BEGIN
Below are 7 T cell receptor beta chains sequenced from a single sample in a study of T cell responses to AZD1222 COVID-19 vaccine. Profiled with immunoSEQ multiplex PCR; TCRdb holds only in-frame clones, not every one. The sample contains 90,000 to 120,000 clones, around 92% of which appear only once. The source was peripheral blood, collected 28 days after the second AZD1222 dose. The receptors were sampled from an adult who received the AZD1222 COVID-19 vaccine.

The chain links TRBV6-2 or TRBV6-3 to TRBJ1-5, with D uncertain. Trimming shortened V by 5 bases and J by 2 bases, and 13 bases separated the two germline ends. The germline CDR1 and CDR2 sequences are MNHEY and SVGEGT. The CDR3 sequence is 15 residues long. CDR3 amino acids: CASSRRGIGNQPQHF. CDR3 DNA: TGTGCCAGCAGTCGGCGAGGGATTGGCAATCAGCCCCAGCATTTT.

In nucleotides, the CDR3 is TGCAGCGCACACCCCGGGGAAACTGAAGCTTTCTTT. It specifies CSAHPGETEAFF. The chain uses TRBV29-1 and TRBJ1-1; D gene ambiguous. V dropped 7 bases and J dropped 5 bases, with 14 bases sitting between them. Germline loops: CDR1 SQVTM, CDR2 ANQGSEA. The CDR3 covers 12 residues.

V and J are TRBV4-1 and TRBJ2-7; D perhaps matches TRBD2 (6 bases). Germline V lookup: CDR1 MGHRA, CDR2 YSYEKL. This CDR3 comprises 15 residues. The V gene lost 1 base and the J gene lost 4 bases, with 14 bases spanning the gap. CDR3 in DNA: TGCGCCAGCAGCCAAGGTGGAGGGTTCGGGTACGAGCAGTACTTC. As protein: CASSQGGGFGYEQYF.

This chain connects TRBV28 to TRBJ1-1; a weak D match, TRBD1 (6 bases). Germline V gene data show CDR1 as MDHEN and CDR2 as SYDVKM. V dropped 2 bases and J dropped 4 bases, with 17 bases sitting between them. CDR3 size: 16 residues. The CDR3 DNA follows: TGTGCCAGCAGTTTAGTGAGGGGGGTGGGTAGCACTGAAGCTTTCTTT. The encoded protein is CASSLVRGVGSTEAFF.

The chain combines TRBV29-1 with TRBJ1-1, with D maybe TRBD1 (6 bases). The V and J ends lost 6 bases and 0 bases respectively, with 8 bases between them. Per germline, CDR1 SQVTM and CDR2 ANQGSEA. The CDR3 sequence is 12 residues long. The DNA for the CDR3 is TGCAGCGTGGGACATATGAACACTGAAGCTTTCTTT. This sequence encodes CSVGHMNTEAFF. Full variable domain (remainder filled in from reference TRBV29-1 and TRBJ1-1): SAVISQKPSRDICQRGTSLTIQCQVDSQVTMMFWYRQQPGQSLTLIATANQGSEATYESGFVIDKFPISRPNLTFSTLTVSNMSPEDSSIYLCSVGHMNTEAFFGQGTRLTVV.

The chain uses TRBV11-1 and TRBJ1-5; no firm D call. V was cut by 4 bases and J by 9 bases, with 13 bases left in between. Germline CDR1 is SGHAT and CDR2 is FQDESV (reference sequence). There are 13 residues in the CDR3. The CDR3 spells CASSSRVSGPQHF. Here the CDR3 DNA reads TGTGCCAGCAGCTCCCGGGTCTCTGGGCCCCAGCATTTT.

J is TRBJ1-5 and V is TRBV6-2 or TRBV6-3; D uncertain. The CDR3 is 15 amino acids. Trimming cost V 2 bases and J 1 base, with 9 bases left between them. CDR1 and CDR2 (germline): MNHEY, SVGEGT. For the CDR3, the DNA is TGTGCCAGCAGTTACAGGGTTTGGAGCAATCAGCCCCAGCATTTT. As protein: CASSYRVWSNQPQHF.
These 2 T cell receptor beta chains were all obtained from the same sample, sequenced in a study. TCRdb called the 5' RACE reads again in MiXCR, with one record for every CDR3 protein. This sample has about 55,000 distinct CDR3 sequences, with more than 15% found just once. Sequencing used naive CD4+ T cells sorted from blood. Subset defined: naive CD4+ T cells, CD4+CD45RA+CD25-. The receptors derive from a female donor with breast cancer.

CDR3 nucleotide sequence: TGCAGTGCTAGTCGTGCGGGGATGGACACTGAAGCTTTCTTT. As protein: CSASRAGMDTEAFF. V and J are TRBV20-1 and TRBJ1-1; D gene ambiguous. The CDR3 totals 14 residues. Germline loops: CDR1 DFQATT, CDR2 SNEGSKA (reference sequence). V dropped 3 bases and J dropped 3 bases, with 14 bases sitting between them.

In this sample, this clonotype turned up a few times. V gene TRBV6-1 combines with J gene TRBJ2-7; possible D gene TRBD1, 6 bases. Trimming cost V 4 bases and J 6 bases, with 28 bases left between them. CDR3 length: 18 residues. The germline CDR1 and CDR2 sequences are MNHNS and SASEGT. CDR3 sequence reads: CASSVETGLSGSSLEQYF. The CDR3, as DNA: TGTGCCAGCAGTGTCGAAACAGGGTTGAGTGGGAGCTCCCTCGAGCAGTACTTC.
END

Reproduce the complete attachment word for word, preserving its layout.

Below are 7 T cell receptor beta chains sequenced from a single sample in a study of T cell responses to AZD1222 COVID-19 vaccine. Profiled with immunoSEQ multiplex PCR; TCRdb holds only in-frame clones, not every one. The sample contains 90,000 to 120,000 clones, around 92% of which appear only once. The source was peripheral blood, collected 28 days after the second AZD1222 dose. The receptors were sampled from an adult who received the AZD1222 COVID-19 vaccine.

The chain links TRBV6-2 or TRBV6-3 to TRBJ1-5, with D uncertain. Trimming shortened V by 5 bases and J by 2 bases, and 13 bases separated the two germline ends. The germline CDR1 and CDR2 sequences are MNHEY and SVGEGT. The CDR3 sequence is 15 residues long. CDR3 amino acids: CASSRRGIGNQPQHF. CDR3 DNA: TGTGCCAGCAGTCGGCGAGGGATTGGCAATCAGCCCCAGCATTTT.

In nucleotides, the CDR3 is TGCAGCGCACACCCCGGGGAAACTGAAGCTTTCTTT. It specifies CSAHPGETEAFF. The chain uses TRBV29-1 and TRBJ1-1; D gene ambiguous. V dropped 7 bases and J dropped 5 bases, with 14 bases sitting between them. Germline loops: CDR1 SQVTM, CDR2 ANQGSEA. The CDR3 covers 12 residues.

V and J are TRBV4-1 and TRBJ2-7; D perhaps matches TRBD2 (6 bases). Germline V lookup: CDR1 MGHRA, CDR2 YSYEKL. This CDR3 comprises 15 residues. The V gene lost 1 base and the J gene lost 4 bases, with 14 bases spanning the gap. CDR3 in DNA: TGCGCCAGCAGCCAAGGTGGAGGGTTCGGGTACGAGCAGTACTTC. As protein: CASSQGGGFGYEQYF.

This chain connects TRBV28 to TRBJ1-1; a weak D match, TRBD1 (6 bases). Germline V gene data show CDR1 as MDHEN and CDR2 as SYDVKM. V dropped 2 bases and J dropped 4 bases, with 17 bases sitting between them. CDR3 size: 16 residues. The CDR3 DNA follows: TGTGCCAGCAGTTTAGTGAGGGGGGTGGGTAGCACTGAAGCTTTCTTT. The encoded protein is CASSLVRGVGSTEAFF.

The chain combines TRBV29-1 with TRBJ1-1, with D maybe TRBD1 (6 bases). The V and J ends lost 6 bases and 0 bases respectively, with 8 bases between them. Per germline, CDR1 SQVTM and CDR2 ANQGSEA. The CDR3 sequence is 12 residues long. The DNA for the CDR3 is TGCAGCGTGGGACATATGAACACTGAAGCTTTCTTT. This sequence encodes CSVGHMNTEAFF. Full variable domain (remainder filled in from reference TRBV29-1 and TRBJ1-1): SAVISQKPSRDICQRGTSLTIQCQVDSQVTMMFWYRQQPGQSLTLIATANQGSEATYESGFVIDKFPISRPNLTFSTLTVSNMSPEDSSIYLCSVGHMNTEAFFGQGTRLTVV.

The chain uses TRBV11-1 and TRBJ1-5; no firm D call. V was cut by 4 bases and J by 9 bases, with 13 bases left in between. Germline CDR1 is SGHAT and CDR2 is FQDESV (reference sequence). There are 13 residues in the CDR3. The CDR3 spells CASSSRVSGPQHF. Here the CDR3 DNA reads TGTGCCAGCAGCTCCCGGGTCTCTGGGCCCCAGCATTTT.

J is TRBJ1-5 and V is TRBV6-2 or TRBV6-3; D uncertain. The CDR3 is 15 amino acids. Trimming cost V 2 bases and J 1 base, with 9 bases left between them. CDR1 and CDR2 (germline): MNHEY, SVGEGT. For the CDR3, the DNA is TGTGCCAGCAGTTACAGGGTTTGGAGCAATCAGCCCCAGCATTTT. As protein: CASSYRVWSNQPQHF.
These 2 T cell receptor beta chains were all obtained from the same sample, sequenced in a study. TCRdb called the 5' RACE reads again in MiXCR, with one record for every CDR3 protein. This sample has about 55,000 distinct CDR3 sequences, with more than 15% found just once. Sequencing used naive CD4+ T cells sorted from blood. Subset defined: naive CD4+ T cells, CD4+CD45RA+CD25-. The receptors derive from a female donor with breast cancer.

CDR3 nucleotide sequence: TGCAGTGCTAGTCGTGCGGGGATGGACACTGAAGCTTTCTTT. As protein: CSASRAGMDTEAFF. V and J are TRBV20-1 and TRBJ1-1; D gene ambiguous. The CDR3 totals 14 residues. Germline loops: CDR1 DFQATT, CDR2 SNEGSKA (reference sequence). V dropped 3 bases and J dropped 3 bases, with 14 bases sitting between them.

In this sample, this clonotype turned up a few times. V gene TRBV6-1 combines with J gene TRBJ2-7; possible D gene TRBD1, 6 bases. Trimming cost V 4 bases and J 6 bases, with 28 bases left between them. CDR3 length: 18 residues. The germline CDR1 and CDR2 sequences are MNHNS and SASEGT. CDR3 sequence reads: CASSVETGLSGSSLEQYF. The CDR3, as DNA: TGTGCCAGCAGTGTCGAAACAGGGTTGAGTGGGAGCTCCCTCGAGCAGTACTTC.